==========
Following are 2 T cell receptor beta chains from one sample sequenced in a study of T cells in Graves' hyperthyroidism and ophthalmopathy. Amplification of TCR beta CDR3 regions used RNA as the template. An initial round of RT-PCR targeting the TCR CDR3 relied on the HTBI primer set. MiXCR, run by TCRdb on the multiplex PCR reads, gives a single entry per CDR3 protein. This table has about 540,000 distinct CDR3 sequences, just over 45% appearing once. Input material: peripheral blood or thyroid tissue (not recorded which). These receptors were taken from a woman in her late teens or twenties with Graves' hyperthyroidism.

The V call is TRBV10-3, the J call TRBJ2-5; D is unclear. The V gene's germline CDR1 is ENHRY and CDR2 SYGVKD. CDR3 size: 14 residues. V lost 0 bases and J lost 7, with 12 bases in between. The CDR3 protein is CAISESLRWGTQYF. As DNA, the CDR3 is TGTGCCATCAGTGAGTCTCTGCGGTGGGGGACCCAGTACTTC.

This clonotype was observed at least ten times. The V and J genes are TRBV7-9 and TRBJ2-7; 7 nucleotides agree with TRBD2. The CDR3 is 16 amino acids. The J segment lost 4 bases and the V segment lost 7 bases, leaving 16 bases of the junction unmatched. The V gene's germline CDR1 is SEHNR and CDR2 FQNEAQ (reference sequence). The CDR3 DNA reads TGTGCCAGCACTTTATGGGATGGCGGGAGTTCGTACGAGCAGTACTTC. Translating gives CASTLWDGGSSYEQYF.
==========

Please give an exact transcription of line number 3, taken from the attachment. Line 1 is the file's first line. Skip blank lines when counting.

This clonotype was observed at least ten times. The V and J genes are TRBV7-9 and TRBJ2-7; 7 nucleotides agree with TRBD2. The CDR3 is 16 amino acids. The J segment lost 4 bases and the V segment lost 7 bases, leaving 16 bases of the junction unmatched. The V gene's germline CDR1 is SEHNR and CDR2 FQNEAQ (reference sequence). The CDR3 DNA reads TGTGCCAGCACTTTATGGGATGGCGGGAGTTCGTACGAGCAGTACTTC. Translating gives CASTLWDGGSSYEQYF.